Overview of Cross-Cultural Studies Degree Programs
Degree programs in cross-cultural studies focus on promoting understanding and communication between cultures. In this article, we'll explore associate, bachelor's and master's degree programs, including an overview of common courses, continuing education opportunities and career options for graduates.
Cross-cultural studies programs can be found in secular schools, but a large number are available in Bible colleges and seminaries as preparation for evangelistic or missionary work. Undergraduate programs are often religious in nature. Associate degree programs offer a broad overview of topics such as church planting and cross-cultural relationships. Many graduates with associate degrees go on to bachelor's programs for more specific training in an area of focus, such as education or missions.
Master's level programs offer students the opportunity to research cultural diversity and relationships. Students may have the opportunity to participate in internships or mission trips.
Associate Degree in Cross-Cultural Studies
Associate degree programs in cross-cultural studies are available for students taking this first step toward a bachelor's degree or those who want to seek some kind of employment in the field without first completing a 4-year program. This degree program is also available at various religious-based schools for students who wish to pursue a vocational ministry or just want an education based in religion or the bible. Students pursuing this third option may then go on to earn a bachelor's degree in a non-religious field or apply the credits earned to a degree in biblical or theological studies. These programs usually only require applicants to have graduated from high school or have an equivalent degree.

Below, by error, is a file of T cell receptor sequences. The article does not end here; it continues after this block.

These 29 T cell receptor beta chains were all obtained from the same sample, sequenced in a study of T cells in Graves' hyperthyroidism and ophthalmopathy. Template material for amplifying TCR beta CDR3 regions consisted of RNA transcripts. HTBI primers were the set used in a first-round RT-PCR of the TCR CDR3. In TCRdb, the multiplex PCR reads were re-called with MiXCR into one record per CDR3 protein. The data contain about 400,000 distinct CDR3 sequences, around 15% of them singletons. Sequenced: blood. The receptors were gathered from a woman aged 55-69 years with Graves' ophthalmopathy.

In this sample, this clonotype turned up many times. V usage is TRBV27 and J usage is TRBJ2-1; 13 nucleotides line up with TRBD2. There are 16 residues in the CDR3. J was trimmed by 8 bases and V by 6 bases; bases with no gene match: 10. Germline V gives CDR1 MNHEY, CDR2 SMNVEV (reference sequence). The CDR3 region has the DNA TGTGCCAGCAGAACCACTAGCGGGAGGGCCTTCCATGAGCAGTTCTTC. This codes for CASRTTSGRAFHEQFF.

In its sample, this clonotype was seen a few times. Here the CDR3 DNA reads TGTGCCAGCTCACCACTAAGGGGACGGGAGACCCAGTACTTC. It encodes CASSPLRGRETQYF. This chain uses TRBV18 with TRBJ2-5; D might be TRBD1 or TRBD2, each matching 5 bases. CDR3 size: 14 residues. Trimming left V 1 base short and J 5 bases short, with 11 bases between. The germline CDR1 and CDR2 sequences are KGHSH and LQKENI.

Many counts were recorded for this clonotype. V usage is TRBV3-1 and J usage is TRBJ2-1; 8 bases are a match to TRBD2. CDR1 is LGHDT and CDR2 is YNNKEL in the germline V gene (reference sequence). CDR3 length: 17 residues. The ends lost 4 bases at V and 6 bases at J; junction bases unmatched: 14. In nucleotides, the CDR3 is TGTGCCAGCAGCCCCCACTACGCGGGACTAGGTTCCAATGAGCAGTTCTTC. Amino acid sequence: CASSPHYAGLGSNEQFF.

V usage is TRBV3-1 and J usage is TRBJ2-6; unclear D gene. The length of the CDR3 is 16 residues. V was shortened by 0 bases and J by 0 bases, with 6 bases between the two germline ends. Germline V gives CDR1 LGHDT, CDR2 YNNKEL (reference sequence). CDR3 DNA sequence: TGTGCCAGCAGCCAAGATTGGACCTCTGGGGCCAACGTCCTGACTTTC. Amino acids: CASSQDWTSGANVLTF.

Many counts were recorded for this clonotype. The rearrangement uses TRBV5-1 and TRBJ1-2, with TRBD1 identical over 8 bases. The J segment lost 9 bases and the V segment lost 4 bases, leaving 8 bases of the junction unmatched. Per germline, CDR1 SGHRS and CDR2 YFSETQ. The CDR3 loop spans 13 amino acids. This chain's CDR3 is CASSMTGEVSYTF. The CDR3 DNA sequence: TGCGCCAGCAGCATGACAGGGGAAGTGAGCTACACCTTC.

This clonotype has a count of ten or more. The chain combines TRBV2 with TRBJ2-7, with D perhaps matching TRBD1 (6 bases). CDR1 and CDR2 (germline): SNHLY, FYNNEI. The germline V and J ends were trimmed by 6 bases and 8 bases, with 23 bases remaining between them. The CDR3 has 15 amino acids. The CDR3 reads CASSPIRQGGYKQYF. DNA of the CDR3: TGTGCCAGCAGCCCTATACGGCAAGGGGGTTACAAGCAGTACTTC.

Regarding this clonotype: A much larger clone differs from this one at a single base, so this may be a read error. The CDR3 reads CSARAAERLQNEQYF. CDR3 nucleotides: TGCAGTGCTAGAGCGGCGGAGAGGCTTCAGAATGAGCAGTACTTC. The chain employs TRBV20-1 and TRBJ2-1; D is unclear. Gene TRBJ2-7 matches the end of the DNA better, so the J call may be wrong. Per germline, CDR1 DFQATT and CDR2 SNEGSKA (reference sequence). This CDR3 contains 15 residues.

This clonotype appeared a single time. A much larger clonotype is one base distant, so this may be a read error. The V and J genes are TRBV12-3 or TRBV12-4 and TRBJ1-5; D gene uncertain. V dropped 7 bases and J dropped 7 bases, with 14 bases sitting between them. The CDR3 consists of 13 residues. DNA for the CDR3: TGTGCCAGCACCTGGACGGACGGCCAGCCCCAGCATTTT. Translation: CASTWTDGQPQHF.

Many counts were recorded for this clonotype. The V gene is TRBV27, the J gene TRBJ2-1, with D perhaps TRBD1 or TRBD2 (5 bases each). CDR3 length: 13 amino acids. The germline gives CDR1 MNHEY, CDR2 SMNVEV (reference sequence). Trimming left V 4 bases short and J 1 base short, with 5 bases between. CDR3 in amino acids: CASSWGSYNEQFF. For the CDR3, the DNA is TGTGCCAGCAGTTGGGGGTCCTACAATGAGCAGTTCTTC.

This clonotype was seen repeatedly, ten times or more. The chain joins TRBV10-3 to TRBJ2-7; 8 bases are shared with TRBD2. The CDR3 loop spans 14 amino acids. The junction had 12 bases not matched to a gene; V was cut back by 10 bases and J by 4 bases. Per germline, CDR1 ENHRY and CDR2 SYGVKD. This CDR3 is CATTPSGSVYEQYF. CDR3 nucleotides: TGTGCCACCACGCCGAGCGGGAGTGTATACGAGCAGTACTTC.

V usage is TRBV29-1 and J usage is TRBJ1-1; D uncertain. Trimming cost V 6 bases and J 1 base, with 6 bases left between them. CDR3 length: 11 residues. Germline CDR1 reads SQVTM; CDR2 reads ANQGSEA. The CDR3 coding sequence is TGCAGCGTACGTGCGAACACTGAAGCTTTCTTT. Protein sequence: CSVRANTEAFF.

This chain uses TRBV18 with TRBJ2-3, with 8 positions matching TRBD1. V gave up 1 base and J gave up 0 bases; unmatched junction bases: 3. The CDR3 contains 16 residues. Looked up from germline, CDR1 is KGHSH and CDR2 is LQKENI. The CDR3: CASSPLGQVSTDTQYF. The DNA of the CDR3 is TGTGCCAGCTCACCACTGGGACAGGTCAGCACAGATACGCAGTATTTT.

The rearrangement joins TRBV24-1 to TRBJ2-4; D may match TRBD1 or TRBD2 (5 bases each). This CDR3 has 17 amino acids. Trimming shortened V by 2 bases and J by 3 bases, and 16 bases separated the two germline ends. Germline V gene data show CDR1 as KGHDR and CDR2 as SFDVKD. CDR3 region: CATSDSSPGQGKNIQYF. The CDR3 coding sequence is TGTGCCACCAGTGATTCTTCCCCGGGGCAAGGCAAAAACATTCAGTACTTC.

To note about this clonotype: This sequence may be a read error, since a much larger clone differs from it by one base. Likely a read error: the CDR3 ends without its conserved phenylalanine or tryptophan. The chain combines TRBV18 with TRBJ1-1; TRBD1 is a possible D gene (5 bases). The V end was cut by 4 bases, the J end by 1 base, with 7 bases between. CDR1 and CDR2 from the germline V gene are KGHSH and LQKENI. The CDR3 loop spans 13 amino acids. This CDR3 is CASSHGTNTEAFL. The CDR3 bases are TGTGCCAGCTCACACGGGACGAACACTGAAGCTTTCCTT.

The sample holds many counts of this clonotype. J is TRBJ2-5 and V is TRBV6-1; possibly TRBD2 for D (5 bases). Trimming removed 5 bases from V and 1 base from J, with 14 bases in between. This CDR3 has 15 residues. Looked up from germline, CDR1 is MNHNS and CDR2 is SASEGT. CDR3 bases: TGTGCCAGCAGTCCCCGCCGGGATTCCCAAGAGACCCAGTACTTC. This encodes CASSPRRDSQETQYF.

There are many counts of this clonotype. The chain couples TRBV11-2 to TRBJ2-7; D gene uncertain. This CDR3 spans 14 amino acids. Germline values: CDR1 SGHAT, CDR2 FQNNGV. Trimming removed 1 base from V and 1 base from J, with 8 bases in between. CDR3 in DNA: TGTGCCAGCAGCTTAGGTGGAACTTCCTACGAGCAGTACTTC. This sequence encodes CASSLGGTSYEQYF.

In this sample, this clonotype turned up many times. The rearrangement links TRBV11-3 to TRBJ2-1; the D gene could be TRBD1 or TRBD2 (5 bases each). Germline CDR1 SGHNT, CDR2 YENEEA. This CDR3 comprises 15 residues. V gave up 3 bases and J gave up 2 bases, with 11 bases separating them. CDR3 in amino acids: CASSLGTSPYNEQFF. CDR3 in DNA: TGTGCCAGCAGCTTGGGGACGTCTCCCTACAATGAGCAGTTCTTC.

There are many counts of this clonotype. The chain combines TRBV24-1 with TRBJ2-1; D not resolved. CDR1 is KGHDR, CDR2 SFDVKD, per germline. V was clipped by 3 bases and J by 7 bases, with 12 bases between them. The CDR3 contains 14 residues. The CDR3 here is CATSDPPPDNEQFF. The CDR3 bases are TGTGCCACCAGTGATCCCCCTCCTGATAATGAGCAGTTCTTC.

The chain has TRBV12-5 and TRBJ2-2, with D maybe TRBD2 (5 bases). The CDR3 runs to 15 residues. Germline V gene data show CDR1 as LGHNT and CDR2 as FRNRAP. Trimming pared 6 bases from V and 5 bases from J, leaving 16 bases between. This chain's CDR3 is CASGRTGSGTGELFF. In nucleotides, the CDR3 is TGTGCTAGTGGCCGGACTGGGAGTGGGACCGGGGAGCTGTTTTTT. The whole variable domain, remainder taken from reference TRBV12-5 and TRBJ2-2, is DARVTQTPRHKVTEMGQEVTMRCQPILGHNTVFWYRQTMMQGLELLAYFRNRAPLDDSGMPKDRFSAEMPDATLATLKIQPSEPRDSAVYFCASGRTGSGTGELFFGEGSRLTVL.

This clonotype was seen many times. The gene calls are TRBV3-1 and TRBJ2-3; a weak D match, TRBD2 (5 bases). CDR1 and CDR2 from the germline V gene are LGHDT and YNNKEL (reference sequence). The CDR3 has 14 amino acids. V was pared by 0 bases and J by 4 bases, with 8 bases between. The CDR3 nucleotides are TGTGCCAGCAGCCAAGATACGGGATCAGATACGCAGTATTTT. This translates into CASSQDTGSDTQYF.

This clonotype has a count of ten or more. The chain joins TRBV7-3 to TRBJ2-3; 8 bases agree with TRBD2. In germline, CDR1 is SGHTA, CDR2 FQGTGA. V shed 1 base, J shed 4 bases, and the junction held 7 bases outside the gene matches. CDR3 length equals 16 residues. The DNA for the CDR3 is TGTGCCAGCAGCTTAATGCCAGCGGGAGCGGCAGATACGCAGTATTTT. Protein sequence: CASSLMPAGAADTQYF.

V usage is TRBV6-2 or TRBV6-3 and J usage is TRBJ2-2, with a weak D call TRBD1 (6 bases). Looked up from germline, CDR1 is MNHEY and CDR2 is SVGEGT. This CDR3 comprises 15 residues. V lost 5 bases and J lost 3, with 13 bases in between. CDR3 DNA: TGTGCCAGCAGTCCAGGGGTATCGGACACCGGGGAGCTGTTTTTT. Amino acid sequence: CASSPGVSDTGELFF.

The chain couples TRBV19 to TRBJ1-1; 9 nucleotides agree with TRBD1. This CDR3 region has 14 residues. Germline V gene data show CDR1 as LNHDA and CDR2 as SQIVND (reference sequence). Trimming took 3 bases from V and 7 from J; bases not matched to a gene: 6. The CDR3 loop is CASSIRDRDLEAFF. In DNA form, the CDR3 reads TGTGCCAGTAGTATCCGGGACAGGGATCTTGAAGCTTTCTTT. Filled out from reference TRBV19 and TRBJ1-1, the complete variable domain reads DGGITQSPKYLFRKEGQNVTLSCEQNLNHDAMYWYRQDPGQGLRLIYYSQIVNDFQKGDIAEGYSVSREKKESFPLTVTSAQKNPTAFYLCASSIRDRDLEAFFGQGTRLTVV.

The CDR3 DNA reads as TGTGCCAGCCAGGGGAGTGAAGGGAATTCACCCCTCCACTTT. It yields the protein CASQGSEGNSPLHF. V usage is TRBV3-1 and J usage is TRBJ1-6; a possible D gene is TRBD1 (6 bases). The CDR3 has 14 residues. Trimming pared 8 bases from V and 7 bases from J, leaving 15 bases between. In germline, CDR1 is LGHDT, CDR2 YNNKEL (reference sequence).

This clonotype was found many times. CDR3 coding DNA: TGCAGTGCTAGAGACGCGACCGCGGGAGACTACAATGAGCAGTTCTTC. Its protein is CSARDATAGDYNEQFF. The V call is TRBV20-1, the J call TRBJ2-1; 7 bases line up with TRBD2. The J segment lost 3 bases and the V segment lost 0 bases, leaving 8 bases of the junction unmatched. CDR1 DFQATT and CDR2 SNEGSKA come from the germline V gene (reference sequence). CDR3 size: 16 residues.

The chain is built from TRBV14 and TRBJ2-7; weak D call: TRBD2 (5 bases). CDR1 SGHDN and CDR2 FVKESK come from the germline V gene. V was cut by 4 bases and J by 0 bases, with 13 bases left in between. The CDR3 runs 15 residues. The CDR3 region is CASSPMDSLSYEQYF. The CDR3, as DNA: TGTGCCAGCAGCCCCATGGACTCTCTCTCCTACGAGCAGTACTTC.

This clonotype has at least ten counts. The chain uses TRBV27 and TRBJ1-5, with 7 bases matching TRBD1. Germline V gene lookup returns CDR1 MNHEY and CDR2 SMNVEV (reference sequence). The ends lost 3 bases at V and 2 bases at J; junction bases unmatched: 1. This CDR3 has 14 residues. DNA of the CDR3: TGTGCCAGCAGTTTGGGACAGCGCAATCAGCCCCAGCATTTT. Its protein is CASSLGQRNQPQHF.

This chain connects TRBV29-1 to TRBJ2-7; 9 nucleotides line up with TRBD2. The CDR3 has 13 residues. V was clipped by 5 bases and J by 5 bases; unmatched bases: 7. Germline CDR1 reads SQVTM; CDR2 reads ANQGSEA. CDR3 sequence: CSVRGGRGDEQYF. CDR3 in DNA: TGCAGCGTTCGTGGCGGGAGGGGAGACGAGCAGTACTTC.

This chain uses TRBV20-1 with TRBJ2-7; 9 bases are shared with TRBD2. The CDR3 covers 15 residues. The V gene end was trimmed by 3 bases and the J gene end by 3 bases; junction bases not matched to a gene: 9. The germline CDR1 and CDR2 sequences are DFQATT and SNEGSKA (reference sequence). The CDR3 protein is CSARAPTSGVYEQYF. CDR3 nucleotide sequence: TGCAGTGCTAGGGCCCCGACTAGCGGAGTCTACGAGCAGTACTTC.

Depending on the school and its program's focus, an associate degree program in cross-cultural studies can have from 2-8 required courses in the major core. These can address:
- Cross-cultural ministry
- Church planting
- Cultural anthropology
- Hispanic and Latino American culture
- Discipleship and evangelism
- Interpersonal relationships between cultures
- Personal leadership dynamics
- U.S. minorities
- World religions
Popular Career Options
Earning an associate's degree in cross-cultural studies can form a foundation for further study. Graduates can also move on into positions such as as:
- Church counselor
- Youth pastor
Bachelor's Degree in Cross-Cultural Studies
Various bachelor's degree programs in cross-cultural studies allow students to choose a particular emphasis, such as education or missions. Some help students develop a personal ministry, for at home or abroad, that is mindful of cultural differences. Other programs offer linguistics and foreign language preparation as a secondary emphasis. In addition to the common requirements of a high school diploma or acceptable equivalent, some schools expect either SAT or ACT scores.
Many courses in a bachelor's degree program offer courses also available in a 2-year program. Topics specific to a bachelor's program might include:
- Biblical basis for cross-cultural ministries
- Communication between cultures
- Cross-cultural literature
- Culture and language